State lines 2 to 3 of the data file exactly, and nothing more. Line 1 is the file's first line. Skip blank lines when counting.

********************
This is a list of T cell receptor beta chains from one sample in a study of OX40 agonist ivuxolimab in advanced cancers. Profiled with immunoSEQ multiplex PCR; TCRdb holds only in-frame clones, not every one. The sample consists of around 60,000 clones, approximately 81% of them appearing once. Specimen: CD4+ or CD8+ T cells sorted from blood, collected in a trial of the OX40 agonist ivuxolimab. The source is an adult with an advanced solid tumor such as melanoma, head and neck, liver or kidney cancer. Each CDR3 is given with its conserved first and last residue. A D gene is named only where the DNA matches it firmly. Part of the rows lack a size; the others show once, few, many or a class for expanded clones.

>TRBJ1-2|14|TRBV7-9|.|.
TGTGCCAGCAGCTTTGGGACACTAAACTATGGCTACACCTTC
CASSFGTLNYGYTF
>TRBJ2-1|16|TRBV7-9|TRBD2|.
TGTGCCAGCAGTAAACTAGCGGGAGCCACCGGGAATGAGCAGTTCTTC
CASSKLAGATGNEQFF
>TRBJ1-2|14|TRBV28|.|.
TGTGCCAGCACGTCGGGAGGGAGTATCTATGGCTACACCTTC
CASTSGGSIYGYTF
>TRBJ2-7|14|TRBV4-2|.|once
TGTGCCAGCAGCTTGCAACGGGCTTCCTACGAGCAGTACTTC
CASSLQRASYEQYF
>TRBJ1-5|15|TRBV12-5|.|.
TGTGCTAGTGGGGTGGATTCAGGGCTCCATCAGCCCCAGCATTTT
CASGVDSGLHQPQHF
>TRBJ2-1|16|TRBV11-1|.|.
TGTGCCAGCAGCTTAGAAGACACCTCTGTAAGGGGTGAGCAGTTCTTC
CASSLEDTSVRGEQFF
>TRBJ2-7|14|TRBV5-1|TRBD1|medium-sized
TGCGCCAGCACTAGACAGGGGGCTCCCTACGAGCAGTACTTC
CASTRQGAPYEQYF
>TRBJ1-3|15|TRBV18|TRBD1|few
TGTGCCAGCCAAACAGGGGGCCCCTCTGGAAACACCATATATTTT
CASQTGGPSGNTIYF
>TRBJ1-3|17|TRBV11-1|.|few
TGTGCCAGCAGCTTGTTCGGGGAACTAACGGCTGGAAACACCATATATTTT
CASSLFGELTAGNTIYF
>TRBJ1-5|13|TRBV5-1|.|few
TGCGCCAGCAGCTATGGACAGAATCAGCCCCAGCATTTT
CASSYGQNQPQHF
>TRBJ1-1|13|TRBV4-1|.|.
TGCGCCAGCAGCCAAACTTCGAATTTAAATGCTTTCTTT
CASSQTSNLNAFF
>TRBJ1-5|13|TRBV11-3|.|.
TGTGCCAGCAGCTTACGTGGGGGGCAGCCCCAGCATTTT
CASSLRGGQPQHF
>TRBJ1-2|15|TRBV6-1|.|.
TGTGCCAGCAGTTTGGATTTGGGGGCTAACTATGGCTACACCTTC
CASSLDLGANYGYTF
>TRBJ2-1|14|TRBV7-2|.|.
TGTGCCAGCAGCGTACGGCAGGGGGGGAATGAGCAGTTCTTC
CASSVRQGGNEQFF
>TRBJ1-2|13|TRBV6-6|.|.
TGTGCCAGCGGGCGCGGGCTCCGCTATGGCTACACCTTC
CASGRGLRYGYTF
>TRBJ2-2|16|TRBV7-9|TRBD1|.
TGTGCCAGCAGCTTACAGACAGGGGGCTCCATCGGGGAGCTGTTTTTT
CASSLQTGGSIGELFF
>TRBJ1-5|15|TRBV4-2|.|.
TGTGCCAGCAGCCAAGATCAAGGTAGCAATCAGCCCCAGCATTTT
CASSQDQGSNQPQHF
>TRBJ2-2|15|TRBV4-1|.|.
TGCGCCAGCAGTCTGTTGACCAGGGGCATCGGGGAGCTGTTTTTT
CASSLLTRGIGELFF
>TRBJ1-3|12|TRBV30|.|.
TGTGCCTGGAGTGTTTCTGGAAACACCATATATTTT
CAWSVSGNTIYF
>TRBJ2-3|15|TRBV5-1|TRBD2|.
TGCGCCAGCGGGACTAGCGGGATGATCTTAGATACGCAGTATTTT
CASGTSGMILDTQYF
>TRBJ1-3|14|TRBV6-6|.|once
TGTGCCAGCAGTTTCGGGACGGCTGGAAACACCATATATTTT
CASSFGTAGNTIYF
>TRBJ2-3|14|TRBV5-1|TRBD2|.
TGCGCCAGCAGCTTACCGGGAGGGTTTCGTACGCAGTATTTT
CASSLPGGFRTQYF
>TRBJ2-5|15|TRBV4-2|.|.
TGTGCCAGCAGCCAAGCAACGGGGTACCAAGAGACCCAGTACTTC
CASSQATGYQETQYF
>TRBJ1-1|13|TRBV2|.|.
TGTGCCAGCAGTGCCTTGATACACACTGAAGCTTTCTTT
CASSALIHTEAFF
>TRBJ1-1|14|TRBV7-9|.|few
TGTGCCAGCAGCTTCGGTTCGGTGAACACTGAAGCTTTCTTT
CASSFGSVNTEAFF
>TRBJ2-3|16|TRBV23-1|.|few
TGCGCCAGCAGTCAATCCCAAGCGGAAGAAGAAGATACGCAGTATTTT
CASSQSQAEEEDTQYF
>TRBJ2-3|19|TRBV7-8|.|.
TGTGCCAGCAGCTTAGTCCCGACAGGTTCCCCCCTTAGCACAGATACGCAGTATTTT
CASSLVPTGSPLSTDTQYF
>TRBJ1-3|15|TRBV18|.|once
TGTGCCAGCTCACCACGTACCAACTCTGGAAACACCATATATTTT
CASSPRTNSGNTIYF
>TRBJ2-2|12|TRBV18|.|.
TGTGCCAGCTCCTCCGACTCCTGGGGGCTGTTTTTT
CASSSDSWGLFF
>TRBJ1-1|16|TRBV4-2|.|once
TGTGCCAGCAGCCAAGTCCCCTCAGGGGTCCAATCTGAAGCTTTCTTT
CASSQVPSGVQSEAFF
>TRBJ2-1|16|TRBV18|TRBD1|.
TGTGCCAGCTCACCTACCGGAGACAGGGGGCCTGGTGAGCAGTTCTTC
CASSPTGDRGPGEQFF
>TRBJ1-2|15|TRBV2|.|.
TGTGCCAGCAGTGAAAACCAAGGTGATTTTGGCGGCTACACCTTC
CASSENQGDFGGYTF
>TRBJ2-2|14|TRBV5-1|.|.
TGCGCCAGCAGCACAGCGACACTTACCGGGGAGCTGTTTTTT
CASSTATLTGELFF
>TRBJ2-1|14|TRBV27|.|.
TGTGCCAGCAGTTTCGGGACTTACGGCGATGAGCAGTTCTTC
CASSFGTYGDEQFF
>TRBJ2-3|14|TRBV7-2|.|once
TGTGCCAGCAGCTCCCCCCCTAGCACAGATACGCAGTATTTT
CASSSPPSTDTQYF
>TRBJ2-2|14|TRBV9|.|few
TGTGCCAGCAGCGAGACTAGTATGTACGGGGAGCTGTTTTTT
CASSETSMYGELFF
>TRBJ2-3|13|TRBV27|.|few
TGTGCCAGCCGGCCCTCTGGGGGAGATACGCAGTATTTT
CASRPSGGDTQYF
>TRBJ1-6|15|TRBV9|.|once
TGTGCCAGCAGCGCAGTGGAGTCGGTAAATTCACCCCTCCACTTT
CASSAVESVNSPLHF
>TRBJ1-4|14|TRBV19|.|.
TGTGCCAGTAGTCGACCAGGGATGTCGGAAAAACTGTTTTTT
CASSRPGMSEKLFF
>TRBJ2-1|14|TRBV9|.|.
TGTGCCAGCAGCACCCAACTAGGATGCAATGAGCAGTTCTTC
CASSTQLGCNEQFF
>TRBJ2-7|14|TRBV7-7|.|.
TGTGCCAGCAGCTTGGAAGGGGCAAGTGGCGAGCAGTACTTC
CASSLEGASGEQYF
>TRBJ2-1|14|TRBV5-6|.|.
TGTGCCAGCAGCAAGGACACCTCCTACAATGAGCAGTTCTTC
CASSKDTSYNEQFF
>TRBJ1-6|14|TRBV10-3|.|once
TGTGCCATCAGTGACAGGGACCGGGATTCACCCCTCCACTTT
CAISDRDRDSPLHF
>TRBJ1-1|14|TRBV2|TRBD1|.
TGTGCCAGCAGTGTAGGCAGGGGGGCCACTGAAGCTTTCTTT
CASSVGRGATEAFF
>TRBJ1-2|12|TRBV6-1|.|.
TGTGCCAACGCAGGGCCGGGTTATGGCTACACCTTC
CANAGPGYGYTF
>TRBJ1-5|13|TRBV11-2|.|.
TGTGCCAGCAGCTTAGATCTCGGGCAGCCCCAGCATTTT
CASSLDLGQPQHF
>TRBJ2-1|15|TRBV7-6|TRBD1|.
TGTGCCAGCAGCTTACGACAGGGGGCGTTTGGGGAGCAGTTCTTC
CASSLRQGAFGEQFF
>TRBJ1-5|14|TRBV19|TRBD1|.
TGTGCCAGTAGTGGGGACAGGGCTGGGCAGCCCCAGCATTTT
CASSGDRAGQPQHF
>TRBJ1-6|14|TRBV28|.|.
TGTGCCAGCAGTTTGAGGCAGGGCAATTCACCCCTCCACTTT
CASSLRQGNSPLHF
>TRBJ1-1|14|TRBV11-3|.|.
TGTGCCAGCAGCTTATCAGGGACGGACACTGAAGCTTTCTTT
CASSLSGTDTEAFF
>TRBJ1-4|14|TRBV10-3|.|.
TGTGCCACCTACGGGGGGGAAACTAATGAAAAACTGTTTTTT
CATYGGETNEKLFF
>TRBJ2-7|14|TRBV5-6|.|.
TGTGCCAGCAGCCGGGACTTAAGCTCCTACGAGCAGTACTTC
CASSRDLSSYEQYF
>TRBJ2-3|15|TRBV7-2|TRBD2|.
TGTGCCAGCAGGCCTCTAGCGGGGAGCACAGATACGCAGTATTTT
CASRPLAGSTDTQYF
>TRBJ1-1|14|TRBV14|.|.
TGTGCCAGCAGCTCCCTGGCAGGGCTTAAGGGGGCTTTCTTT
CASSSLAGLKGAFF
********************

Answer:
>TRBJ1-2|14|TRBV7-9|.|.
TGTGCCAGCAGCTTTGGGACACTAAACTATGGCTACACCTTC